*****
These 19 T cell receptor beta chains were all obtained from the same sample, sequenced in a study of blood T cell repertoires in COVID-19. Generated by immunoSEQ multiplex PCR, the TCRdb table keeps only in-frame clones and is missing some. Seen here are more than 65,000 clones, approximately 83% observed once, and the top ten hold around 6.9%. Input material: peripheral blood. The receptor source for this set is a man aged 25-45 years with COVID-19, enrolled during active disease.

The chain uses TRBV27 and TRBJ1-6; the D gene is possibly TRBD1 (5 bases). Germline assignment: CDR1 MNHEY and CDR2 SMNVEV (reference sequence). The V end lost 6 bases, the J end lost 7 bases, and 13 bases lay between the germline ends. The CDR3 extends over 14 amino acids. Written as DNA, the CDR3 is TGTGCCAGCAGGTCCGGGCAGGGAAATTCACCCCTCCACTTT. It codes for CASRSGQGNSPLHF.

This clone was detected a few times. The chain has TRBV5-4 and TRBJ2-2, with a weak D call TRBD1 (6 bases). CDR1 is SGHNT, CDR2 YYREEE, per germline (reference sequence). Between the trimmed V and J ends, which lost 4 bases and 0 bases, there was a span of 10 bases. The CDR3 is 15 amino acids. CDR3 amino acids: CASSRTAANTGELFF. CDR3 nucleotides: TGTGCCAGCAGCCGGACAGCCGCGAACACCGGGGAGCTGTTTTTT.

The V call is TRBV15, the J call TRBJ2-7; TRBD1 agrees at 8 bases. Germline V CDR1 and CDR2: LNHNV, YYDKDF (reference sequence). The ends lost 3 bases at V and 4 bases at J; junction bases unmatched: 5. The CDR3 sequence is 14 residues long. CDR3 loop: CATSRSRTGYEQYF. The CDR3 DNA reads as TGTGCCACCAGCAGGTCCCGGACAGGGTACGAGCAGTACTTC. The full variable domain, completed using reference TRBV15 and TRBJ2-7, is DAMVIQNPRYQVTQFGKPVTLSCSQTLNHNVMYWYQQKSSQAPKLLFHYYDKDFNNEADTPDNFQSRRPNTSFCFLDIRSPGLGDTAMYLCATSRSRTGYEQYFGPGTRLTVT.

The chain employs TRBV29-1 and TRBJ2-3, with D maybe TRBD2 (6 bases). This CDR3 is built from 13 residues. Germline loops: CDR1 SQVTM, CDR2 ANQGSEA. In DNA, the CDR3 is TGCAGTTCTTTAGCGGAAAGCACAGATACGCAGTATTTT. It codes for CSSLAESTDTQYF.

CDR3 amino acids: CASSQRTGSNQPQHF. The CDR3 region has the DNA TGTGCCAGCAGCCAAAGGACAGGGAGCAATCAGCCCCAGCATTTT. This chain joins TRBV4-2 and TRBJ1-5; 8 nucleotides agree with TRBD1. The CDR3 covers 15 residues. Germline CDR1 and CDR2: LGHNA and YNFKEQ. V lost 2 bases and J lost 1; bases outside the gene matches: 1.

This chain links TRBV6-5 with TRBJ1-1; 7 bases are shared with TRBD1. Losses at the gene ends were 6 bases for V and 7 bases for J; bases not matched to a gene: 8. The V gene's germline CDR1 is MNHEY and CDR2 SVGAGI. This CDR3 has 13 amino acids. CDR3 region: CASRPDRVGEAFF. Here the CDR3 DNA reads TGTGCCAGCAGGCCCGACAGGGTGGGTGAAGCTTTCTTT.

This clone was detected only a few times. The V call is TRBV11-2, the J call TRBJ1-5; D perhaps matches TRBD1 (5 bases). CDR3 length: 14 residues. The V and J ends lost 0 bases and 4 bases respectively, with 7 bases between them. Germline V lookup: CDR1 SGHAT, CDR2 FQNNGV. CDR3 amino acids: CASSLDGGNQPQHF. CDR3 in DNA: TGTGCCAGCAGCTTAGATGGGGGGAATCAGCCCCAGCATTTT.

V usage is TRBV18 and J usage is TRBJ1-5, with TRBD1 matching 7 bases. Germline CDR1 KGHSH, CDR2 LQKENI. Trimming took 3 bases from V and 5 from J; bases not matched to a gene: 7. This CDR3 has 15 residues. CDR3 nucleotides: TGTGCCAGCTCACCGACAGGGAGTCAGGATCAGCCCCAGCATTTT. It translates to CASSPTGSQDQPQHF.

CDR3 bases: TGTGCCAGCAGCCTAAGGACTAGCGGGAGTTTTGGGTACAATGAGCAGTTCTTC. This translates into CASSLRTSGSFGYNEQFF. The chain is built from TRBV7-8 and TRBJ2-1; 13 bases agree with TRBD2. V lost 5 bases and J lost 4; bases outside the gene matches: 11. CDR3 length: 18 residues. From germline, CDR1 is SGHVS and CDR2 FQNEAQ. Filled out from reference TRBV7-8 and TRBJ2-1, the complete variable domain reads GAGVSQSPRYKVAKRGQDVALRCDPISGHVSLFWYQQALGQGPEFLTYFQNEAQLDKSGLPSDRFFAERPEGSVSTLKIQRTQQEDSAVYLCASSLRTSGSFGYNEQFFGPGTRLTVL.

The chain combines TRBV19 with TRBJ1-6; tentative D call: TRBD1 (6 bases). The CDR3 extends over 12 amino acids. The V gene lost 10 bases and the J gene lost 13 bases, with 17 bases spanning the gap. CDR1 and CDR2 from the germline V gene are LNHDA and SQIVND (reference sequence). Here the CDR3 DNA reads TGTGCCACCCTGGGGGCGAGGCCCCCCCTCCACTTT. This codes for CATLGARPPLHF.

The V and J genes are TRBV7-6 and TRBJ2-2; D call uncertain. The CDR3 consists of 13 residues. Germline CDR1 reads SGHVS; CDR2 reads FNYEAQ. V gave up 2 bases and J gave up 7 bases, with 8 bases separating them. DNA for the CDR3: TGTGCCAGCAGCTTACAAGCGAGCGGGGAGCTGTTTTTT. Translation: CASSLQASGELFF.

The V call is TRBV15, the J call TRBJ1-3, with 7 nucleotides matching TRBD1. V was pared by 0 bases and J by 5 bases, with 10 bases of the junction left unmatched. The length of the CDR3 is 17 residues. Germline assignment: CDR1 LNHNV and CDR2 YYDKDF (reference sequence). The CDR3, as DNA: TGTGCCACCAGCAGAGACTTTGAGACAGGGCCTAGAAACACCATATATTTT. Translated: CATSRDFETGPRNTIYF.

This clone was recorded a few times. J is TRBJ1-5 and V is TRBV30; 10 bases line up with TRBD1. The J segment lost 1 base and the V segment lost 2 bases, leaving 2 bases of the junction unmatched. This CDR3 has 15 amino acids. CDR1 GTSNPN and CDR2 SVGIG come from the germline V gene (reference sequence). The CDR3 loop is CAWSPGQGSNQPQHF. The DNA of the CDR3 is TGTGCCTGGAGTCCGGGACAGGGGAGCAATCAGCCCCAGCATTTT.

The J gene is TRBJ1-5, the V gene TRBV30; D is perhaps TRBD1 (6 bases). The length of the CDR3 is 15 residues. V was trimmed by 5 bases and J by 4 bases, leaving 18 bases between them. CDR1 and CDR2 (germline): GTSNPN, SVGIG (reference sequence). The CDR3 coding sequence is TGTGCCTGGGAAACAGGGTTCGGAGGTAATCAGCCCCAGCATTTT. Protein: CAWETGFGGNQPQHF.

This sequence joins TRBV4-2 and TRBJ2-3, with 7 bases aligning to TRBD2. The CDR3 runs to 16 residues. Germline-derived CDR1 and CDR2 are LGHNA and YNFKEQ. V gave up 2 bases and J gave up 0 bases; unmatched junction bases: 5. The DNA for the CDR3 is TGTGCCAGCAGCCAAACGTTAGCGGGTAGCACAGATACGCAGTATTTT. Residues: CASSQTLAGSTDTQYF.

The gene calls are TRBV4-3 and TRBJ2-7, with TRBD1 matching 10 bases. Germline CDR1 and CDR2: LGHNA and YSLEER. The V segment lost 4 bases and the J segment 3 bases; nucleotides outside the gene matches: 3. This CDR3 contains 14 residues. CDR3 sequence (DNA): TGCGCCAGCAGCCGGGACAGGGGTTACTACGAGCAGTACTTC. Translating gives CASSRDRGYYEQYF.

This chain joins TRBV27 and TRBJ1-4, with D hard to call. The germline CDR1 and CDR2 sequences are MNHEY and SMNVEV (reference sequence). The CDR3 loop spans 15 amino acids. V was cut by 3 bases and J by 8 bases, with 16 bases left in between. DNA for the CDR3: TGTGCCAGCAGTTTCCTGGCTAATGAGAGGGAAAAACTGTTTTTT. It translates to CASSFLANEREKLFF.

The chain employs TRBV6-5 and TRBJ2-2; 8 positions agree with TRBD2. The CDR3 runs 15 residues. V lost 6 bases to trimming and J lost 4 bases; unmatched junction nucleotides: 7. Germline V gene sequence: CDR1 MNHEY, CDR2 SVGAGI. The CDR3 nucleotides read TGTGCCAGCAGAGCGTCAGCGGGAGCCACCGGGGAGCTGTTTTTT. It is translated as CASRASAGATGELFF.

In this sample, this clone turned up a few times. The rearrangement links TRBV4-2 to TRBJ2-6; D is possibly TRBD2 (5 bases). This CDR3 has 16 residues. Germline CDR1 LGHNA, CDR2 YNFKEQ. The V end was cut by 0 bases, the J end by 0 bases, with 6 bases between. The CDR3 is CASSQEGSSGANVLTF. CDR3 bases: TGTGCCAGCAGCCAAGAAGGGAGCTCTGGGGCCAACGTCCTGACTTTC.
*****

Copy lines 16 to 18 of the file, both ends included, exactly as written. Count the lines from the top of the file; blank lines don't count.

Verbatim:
This sequence joins TRBV4-2 and TRBJ2-3, with 7 bases aligning to TRBD2. The CDR3 runs to 16 residues. Germline-derived CDR1 and CDR2 are LGHNA and YNFKEQ. V gave up 2 bases and J gave up 0 bases; unmatched junction bases: 5. The DNA for the CDR3 is TGTGCCAGCAGCCAAACGTTAGCGGGTAGCACAGATACGCAGTATTTT. Residues: CASSQTLAGSTDTQYF.

The gene calls are TRBV4-3 and TRBJ2-7, with TRBD1 matching 10 bases. Germline CDR1 and CDR2: LGHNA and YSLEER. The V segment lost 4 bases and the J segment 3 bases; nucleotides outside the gene matches: 3. This CDR3 contains 14 residues. CDR3 sequence (DNA): TGCGCCAGCAGCCGGGACAGGGGTTACTACGAGCAGTACTTC. Translating gives CASSRDRGYYEQYF.

This chain joins TRBV27 and TRBJ1-4, with D hard to call. The germline CDR1 and CDR2 sequences are MNHEY and SMNVEV (reference sequence). The CDR3 loop spans 15 amino acids. V was cut by 3 bases and J by 8 bases, with 16 bases left in between. DNA for the CDR3: TGTGCCAGCAGTTTCCTGGCTAATGAGAGGGAAAAACTGTTTTTT. It translates to CASSFLANEREKLFF.